ArticleAugust 03 2017Reading time 4 minutes

The Bank of England holds, so what next?

Investment still expected to drive the economy as consumer spending lags

The Bank of England says it expects low interest rates and high profitability to lift investment over the next few years, even as firms compete with Brexit uncertainties. But there’s a big ‘if’ : that the transition to Brexit is a smooth one. That’s obviously quite a big assumption, and until details on a potential transition deal are firmed up, we suspect companies will continue to take a cautious approach to investment.

The Governor, Mark Carney, and the Monetary Policy Committee voted to keep rates on hold at 0.25% this Thursday. The MPC was split 6 votes to 2. 

BoE still very optimistic on wage growth, despite lower forecast

Most people, including the BoE, accept that virtually all the recent inflationary pressures stem from the pound's post-Brexit fall. The bigger question is what happens to domestic inflationary pressures in the medium term?

Here, the Bank has cut its 2018 wage growth forecast from 3.5% to 3%, but that still implies a significant recovery from the sub-2% readings we've seen in recent months. By the MPC’s reasoning, the UK has reached full employment and that should start to drive up pay over the forecast period. The Bank has also, in the past, pointed to temporary factors, such as pension changes and the apprenticeship levy, as keeping a lid on wage growth so far this year.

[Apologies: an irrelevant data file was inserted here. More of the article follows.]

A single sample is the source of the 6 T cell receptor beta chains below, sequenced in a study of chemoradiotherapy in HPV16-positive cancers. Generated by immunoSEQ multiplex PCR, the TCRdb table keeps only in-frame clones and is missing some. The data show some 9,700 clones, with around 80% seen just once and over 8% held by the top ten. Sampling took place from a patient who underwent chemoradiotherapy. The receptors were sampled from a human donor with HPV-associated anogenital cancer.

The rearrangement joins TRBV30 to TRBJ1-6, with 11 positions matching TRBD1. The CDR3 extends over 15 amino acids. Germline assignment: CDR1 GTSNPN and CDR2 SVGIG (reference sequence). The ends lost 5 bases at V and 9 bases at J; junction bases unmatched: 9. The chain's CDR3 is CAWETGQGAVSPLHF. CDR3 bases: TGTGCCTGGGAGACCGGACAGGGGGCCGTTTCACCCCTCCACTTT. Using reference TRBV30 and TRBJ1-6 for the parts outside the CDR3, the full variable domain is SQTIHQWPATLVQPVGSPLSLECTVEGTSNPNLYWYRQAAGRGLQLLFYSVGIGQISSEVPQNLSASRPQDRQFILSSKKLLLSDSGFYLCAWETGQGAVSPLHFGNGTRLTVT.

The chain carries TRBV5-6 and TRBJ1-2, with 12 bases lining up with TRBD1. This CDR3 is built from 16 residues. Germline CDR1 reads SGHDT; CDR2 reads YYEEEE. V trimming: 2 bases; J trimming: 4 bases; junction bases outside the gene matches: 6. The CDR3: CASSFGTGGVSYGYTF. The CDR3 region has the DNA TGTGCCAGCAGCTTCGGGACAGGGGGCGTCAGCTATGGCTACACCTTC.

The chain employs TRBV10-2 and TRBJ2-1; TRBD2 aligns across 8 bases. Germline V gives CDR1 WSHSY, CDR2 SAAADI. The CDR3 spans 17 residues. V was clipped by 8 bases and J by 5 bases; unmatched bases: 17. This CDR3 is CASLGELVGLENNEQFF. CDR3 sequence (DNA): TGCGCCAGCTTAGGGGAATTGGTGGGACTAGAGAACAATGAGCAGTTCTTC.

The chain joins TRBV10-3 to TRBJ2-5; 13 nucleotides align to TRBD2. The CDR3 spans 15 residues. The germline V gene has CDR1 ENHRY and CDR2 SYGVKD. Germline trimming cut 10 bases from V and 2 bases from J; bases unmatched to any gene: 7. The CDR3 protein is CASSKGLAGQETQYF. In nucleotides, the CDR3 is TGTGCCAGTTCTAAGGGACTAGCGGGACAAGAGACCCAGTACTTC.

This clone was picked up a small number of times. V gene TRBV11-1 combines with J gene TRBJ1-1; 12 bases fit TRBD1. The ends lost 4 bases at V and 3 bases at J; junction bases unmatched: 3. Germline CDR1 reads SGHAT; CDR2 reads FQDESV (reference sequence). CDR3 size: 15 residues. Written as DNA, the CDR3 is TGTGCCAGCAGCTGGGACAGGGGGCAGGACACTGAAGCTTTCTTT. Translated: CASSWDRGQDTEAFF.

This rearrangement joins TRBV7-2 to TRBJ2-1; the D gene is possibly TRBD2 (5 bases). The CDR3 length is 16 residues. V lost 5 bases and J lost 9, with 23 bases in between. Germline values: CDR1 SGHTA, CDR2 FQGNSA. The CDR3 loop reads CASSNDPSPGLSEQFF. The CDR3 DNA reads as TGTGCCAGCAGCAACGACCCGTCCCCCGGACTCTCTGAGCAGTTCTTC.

However, with political uncertainty likely to persist for some time, flagging consumer demand and rising import costs, we think it’s unlikely we’ll see a drastic acceleration of wage growth anytime soon. We suspect wage growth will stay at or below 2% for much of this year

3%

BoE 2018 wage growth forecast

(YoY%)

A wide range of views on the growth-inflation trade-off.

When you dive into the minutes of Thursday's meeting, it’s clear the MPC still isn't united around the baseline views outlined above. The hawks continue to have “limited tolerance” to inflation rises, whilst the more dovish members think the effect of uncertainty on investment could be “larger than assumed”.

But unless we do start to see clear signs of domestic inflationary pressures emerging, we think the MPC as a whole will continue to look through the latest price spikes and focus more heavily on the weaker growth outlook.

We still don’t expect a rate hike this year, despite BoE signals

Perhaps the most interesting part of today’s statement is the fact that the Bank still think investors are too cautious on the outlook for interest rates. That’s despite the UK swap curve steepening noticeably since Haldane & Carney’s hawkish comments in June.

However, with wage growth likely to stay below 2% for much of this year, and businesses likely to remain cautious on investment, we still think the Bank of England is unlikely to actually follow through with their hawkish signals and hike rates this year.

But what if they do hike? Well, we think it is much more likely that we enter a "one (or two) and done" scenario rather than the start of a more prolonged hiking cycle. For one thing, the MPC will want to tread very carefully given the rapid accumulation of household debt we’ve seen over the past few years.

The challenge for the Bank will be to communicate effectively this rate outlook to the markets, and they would most likely characterise a hike as simply removing the emergency stimulus put in last year. Whether markets interpret it this way is a different question.

Click here to find out what implications a UK rate hike would have for the pound